Saving up a “traditional” 20% down payment can be difficult for many individuals. As a result, many borrowers end up paying private mortgage insurance (PMI), in order to cover the lender’s risk that the proceeds from foreclosing on a property would not be sufficient to cover the outstanding liability of a mortgage. On the one hand, PMI is therefore valuable to borrowers as it creates opportunities for homeownership for those that don’t have enough cash saved up to put 20% down (it is effectively the “cost” of buying a home without a traditional down payment), but, at the same time, PMI can seem like an expensive drain on a borrower’s cash flow, making it enticing to pay down the debt to eliminate the need to pay PMI.
In this guest post, Dr. Derek Tharp – a Kitces.com Researcher, and a recent Ph.D. graduate from the financial planning program at Kansas State University – examines how to determine the ROI from prepaying a mortgage to eliminate PMI, and finds that although the ROI can be high over short time horizons, the ROI from eliminating PMI over longer time horizons is often much lower.
PMI is generally required on a mortgage with a long-to-value (LTV) ratio of less than 80% (i.e., less than a 20% down payment). Because PMI is actually a form of insurance for the lender rather than the borrower, the reality is that PMI is functionally the same as a higher interest loan taken out on whatever amount would be needed to be prepaid in order to reduce the LTV ratio to less than 80%. For instance, if a borrower pays $1,200 per year in PMI premiums for a $200,000 home with a 5% down payment, then the borrower is initially paying an effective $1,200 of interest on a loan equal to the additional 15% ($30k) that would be needed to be prepaid in order to avoid PMI. Which is not an insignificant amount of interest, as $1,200 of annual interest on a $30,000 loan is effectively 4% loan on top off whatever the underlying interest rate is. So, if a borrower is paying 4.5% on a mortgage, then the total cost of the additional “loan” (PMI) is roughly 8.5%. Further, since this assumed $1,200 premium does not reduce as the balance needed to get below 80% LTV declines, the cost of keeping this “loan” in place increases with time. For instance, a borrower paying $1,200 per year in PMI on a mortgage that is only $5,000 away from eliminating PMI is effectively paying a rate of 24% on top off whatever their underlying mortgage rate is!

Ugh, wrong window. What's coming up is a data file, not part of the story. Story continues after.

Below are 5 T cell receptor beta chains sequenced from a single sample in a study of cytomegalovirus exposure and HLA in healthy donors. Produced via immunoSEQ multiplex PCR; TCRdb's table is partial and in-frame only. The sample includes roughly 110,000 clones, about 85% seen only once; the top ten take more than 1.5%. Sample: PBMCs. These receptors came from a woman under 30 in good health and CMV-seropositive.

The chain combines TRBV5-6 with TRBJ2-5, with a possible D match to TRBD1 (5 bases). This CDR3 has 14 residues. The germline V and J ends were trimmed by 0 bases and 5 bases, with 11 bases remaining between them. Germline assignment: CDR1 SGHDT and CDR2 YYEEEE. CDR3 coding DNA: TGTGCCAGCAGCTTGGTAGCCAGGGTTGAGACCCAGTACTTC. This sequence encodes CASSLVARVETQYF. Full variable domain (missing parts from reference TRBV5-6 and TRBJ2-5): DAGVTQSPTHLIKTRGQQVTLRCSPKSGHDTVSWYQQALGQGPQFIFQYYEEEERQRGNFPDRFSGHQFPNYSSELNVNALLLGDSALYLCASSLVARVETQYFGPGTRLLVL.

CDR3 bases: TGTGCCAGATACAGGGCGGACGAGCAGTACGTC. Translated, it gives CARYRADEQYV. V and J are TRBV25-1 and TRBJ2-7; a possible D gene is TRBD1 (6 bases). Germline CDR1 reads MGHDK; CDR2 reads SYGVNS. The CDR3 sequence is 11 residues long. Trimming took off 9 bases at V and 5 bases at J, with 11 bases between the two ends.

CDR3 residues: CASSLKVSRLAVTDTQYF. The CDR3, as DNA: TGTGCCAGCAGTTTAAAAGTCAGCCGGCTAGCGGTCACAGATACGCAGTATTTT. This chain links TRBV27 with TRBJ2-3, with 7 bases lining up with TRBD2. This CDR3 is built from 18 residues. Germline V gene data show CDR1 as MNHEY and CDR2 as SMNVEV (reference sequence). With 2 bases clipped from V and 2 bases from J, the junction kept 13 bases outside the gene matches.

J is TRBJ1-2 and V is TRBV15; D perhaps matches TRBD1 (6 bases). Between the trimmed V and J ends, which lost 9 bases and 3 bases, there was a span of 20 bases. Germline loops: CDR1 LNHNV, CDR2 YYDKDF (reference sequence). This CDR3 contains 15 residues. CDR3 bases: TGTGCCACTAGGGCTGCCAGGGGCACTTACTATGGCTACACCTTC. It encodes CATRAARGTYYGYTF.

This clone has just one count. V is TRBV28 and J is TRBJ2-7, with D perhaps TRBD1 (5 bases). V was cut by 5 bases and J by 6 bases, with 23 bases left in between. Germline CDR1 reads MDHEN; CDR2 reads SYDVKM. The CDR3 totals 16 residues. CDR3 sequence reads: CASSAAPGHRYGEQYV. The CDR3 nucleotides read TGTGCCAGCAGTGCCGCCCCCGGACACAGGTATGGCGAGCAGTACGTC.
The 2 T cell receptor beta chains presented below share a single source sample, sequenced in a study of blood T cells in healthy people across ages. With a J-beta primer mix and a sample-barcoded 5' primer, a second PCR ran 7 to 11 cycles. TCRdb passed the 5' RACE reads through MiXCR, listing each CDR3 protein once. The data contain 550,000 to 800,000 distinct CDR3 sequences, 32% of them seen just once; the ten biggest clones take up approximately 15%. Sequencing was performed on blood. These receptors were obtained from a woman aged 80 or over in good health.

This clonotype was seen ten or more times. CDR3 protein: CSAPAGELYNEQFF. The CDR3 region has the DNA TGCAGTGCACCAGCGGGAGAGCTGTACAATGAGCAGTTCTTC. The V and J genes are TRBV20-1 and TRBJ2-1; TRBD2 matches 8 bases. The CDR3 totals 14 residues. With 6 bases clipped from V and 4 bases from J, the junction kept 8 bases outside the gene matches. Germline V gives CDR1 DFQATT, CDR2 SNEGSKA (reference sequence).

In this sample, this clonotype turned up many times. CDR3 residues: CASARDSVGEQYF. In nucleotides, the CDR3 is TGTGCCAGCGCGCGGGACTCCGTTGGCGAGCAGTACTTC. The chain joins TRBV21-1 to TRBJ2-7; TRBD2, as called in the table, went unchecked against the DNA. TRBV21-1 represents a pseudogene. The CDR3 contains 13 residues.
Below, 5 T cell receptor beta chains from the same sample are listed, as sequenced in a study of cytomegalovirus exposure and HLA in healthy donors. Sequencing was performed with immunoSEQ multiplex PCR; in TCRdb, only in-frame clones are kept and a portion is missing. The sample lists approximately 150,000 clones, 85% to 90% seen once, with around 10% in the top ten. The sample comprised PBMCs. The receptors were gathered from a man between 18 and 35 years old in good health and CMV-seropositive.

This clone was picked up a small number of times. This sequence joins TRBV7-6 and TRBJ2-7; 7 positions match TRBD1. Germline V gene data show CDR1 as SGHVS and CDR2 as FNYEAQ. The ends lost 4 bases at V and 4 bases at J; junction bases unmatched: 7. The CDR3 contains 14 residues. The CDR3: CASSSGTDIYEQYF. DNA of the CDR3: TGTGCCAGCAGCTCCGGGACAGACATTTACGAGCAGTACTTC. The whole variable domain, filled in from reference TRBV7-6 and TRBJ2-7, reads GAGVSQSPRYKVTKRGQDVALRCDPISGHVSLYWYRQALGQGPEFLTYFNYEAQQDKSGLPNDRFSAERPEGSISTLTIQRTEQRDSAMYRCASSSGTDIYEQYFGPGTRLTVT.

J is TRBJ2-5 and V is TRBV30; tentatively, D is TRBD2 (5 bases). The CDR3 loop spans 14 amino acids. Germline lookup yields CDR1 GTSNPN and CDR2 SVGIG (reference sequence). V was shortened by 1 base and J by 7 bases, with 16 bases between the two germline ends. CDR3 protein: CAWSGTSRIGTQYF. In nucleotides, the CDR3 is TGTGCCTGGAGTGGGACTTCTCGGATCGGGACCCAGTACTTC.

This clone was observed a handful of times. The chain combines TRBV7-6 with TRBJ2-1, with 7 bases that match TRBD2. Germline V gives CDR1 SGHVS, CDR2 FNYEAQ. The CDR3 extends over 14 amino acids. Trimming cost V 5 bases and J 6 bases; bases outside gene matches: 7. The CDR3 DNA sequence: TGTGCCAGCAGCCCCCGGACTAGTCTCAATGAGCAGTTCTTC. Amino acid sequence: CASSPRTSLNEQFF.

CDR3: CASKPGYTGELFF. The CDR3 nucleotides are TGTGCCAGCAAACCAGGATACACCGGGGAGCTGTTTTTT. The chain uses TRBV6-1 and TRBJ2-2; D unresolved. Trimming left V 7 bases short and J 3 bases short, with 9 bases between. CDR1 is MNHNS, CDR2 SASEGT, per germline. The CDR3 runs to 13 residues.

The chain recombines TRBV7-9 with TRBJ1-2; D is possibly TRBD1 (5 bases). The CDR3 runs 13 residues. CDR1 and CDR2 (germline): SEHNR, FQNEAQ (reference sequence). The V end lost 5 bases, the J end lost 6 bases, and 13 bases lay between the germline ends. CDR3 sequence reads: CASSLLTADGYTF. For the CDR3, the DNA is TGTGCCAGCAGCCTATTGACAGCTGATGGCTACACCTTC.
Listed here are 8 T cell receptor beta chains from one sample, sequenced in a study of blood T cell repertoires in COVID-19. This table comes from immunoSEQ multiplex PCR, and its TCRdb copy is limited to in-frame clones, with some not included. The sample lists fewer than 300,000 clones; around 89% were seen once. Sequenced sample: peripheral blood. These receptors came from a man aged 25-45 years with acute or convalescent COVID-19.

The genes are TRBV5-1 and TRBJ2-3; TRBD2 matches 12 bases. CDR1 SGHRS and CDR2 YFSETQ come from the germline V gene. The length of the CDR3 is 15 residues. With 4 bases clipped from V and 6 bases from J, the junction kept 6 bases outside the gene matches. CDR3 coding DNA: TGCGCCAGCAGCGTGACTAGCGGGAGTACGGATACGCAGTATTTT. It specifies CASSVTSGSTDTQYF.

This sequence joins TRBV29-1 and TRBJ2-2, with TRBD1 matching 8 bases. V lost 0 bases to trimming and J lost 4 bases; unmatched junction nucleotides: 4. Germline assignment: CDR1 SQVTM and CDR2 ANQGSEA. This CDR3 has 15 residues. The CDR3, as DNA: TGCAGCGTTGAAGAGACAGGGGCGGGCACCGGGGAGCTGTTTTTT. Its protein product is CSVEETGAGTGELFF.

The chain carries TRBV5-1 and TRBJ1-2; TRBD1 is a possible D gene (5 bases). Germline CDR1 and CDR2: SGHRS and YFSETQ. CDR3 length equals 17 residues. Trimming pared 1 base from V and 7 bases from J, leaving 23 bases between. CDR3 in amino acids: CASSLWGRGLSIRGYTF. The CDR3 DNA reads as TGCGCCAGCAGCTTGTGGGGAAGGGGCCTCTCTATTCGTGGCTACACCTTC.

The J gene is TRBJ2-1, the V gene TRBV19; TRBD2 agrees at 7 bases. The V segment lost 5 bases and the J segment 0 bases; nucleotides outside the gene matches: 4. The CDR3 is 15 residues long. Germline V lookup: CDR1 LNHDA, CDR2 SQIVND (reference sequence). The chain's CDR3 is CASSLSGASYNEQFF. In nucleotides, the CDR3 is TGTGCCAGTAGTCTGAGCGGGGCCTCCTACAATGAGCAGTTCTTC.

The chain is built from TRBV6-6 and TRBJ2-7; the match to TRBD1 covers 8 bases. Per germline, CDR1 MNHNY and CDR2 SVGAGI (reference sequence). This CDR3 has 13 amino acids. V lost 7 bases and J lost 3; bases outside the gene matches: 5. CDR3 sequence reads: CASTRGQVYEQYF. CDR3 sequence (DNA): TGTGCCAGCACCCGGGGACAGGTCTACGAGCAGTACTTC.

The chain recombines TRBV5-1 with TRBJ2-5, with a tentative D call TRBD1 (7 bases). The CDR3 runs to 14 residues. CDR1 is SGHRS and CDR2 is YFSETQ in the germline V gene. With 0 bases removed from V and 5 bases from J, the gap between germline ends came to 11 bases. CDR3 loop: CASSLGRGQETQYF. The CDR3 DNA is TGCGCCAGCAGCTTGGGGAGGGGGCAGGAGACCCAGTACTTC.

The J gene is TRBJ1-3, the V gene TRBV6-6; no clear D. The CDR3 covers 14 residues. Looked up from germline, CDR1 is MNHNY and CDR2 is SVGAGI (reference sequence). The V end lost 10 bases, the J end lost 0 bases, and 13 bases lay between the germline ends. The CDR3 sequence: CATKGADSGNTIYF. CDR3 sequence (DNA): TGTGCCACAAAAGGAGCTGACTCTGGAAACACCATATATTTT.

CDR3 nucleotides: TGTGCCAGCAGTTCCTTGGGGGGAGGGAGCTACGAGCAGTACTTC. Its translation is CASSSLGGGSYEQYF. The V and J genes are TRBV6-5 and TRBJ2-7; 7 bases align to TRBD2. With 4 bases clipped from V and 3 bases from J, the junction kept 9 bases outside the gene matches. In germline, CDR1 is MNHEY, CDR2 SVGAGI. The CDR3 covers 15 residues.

However, this 8.5% only represents a short-term ROI over a single year time period, and a key consideration in determining the long-term ROI of an investment is the rate at which it can be reinvested. Since pre-payment of a mortgage is effectively “reinvested” in a stable investment that “only” earns an ROI equivalent to the mortgage rate itself, this creates a long-term drag on the ROI from prepaying a mortgage (as funds are then tied up in debt repayment rather than investments which may have a higher long-term expected returns). And over long enough ROI time horizons (e.g., 30-years), the ROI of eliminating PMI effectively approaches the same ROI as prepaying the mortgage itself (albeit slightly higher due to some benefit that remains from the initially higher ROI). Which is important to acknowledge because while PMI elimination can look highly attractive based off of a single year ROI, failure to appreciate the differing short-term and long-term ROIs can lead investors to make pre-payment decisions which may not align with their long-term goals.
Of course, pre-payment of a mortgage to eliminate PMI may still be an attractive investment (particularly on a risk-adjusted basis), but the reality is that the time horizon used to evaluate the decision has a substantial impact on the long-term ROI. And given that it is the long-term impact that is most important for investors to consider, deciding whether to eliminate PMI may not be as much of a “no-brainer” as simply calculating the single year ROI may lead us to believe!